Rock Star

Structures construction estimator sounds alarm on falsework

Posted by Shanna Crigger on Nov 13, 2020

SAN JOSE – David Kennedy has skied some steep mountains, including the Valle Blanche at Mont Blanc in the Alps where alpine adventurers touch France, Italy and Switzerland at the 12,600-foot top.

He was a member of the UC Davis cycling team all through college.

Dave’s not the type to shy away from an adrenaline rush.

If you want to make this structures specialist sweat, start talking about falsework.

“Falsework is considered the single most dangerous thing we do in construction,” David said. “Removing it is the riskiest part. I’d say it’s the thing we have to be the most careful about with design, erecting and dismantling.”

As one of Graniterock’s senior estimators, with a 32-year history in heavy civil construction, David thinks about falsework and its inherent risks with every structures job.

His career started when he was recruited to work for Caltrans District 4 after graduating from Davis in 1988 with a degree in civil engineering.

He became a licensed professional engineer in 1991.

While working at Dan Caputo Company in the 1990s, David discovered what would become his specialty in estimating and building structures projects.

“That’s where I was indoctrinated in bridge work,” the San Jose native said. “I like the technical aspects of structures and bridges, and the math. There is so much to figure out.”

Estimating the price tag of building bridges, viaducts and massive walls of concrete and rebar that hold back the pressures of earth and water have come to define his career.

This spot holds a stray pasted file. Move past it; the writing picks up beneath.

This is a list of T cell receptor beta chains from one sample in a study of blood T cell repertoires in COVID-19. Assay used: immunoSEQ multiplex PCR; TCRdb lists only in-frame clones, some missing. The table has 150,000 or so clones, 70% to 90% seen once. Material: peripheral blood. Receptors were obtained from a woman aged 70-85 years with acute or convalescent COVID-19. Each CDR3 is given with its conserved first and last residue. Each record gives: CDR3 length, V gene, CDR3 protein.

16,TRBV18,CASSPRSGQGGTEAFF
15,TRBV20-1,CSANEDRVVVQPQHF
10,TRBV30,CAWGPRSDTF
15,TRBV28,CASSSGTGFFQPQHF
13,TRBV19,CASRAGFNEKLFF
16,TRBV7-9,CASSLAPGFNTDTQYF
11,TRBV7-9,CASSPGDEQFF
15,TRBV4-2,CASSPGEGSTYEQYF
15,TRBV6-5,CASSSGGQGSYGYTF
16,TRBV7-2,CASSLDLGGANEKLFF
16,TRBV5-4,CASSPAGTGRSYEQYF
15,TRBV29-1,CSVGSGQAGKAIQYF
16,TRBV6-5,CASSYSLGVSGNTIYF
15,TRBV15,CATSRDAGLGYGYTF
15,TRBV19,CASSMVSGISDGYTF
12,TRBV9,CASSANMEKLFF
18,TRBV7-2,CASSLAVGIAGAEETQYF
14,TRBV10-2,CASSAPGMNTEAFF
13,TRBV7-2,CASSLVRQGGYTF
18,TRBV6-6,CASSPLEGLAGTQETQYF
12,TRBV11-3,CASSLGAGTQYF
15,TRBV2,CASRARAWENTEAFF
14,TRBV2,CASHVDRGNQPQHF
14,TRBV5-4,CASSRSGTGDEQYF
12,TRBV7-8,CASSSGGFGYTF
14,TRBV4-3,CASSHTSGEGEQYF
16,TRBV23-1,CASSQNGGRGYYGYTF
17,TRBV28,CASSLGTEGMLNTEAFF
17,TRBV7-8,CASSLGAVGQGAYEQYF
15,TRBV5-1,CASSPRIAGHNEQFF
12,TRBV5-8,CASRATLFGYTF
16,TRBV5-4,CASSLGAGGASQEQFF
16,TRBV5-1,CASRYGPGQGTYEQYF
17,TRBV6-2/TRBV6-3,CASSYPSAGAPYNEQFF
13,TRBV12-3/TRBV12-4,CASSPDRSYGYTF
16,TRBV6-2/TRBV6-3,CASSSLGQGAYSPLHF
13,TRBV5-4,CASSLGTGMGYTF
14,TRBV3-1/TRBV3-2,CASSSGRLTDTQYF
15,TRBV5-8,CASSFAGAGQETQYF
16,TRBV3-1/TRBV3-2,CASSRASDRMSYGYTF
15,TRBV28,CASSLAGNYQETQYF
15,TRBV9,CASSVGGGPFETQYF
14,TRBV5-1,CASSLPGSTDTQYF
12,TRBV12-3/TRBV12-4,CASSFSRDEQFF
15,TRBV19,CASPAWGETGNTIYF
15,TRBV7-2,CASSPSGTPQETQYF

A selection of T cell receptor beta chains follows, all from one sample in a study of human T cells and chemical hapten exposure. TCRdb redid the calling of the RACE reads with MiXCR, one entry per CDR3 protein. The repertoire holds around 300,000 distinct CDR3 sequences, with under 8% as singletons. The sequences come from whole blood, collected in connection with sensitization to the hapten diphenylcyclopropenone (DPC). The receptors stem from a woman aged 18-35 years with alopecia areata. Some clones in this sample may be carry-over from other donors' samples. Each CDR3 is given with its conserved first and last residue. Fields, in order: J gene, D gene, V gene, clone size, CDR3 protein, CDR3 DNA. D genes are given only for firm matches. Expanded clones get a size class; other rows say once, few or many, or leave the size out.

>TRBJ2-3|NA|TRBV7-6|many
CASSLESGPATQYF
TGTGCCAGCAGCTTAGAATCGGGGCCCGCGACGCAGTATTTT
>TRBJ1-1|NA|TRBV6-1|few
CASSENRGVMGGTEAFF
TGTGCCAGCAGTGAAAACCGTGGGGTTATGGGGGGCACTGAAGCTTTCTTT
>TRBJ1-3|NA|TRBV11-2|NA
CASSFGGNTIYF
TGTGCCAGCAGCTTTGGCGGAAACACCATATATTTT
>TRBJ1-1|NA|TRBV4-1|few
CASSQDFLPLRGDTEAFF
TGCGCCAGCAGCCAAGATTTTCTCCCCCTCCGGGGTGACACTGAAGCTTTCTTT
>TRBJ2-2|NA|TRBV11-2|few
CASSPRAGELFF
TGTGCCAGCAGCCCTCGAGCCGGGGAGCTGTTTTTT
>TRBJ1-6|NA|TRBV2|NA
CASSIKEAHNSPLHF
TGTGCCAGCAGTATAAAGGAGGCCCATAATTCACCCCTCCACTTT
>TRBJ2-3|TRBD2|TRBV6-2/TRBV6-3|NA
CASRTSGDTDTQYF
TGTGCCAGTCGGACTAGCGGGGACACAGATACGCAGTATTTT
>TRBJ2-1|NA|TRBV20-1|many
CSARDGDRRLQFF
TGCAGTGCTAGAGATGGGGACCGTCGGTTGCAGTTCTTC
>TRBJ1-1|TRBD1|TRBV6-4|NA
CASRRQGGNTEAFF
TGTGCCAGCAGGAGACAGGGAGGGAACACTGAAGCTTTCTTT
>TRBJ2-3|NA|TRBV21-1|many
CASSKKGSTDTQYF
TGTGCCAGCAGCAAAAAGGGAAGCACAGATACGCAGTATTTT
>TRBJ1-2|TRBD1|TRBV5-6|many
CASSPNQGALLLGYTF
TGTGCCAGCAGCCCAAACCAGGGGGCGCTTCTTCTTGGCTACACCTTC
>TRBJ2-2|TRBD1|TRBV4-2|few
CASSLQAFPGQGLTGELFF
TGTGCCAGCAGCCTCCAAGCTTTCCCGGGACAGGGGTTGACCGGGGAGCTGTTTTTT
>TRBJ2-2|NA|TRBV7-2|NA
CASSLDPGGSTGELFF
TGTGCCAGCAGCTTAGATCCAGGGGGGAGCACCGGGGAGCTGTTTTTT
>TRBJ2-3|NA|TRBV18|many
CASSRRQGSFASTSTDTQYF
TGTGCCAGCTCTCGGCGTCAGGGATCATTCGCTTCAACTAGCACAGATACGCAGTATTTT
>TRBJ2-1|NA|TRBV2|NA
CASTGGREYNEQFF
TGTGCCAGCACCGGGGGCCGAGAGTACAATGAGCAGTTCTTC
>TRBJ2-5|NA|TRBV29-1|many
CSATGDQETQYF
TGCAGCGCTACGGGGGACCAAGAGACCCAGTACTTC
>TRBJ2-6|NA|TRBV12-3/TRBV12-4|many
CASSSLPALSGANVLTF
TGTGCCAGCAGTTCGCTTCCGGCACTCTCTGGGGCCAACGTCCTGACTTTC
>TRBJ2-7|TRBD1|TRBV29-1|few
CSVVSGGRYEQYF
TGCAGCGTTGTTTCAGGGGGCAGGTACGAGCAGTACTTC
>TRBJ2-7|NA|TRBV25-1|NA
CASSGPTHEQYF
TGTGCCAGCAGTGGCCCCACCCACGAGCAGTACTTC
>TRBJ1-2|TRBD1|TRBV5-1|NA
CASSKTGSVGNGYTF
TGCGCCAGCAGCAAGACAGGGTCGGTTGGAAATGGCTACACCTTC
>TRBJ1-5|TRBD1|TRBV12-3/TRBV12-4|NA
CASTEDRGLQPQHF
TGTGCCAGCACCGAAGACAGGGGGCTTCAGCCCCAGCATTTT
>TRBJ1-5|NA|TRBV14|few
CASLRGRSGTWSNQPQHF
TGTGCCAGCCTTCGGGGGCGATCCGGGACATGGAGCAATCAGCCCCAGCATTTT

He enjoys computing the quantities and costs that go with structures construction – earthwork, concrete, pile driving, falsework and shoring.

David has had integral roles on major projects throughout Northern California such as a $43 million replacement of three mainline bridges on Highway 99 in Merced and the $30 million Highway 4/160 interchange in Contra Costa County that involved constructing three bridges, including a 12-span flyover bridge 800 feet long, 90 feet tall.

“We had 99-foot-tall falsework on that Contra Costa County interchange,” he said. “That’s the biggest bridge I’ve ever been part of.”

During the ribbon-cutting to celebrate the long-awaited completion of the Pacheco Pass Highway 152/156 interchange near Case de Fruta in 2007, then-Gov. Arnold Schwarzenegger thanked David for the good work on a project that created a safer corridor.

The intersection had been the site of many fatalities before the interchange.

“David is an all-around valuable team player at Graniterock,” said Rob Snyder, the company’s chief estimator. “He’s really good at what he does and he’s easy to get along with, which is important, too.”

David’s work over the years earned him a seat on Caltrans’ Bridge Contractors Liaison Committee and the falsework and shoring subcommittee since 2010, including serving as committee co-chair.

The intent of the group is to improve communication and encourage collaboration between contractors and Caltrans in improving falsework best practices.

California lawmakers have considered regulating falsework in an effort to improve safety standards.

The temporary support structure, made of steel beams and wood, is responsible for supporting the construction of a new permanent structure, allowing placement of all the concrete and rebar that go into it.

Any falsework failure could cause the permanent structure to collapse.

Dismantling falsework is even riskier than erecting it.

It’s like the game Jenga, if you remove the wrong piece, the whole thing comes crashing down.

“While we engineer safety into every project, this is something that demands our focus so contractors don’t pay the price with having something bad happen on the job,” David said. “We’ve been warned if the industry can’t police itself with zero accidents, there could be falsework legislation coming.”

Outside of work, David readies for the next hiking or biking adventure with his wife Lorin and teenagers Elena and Reid.


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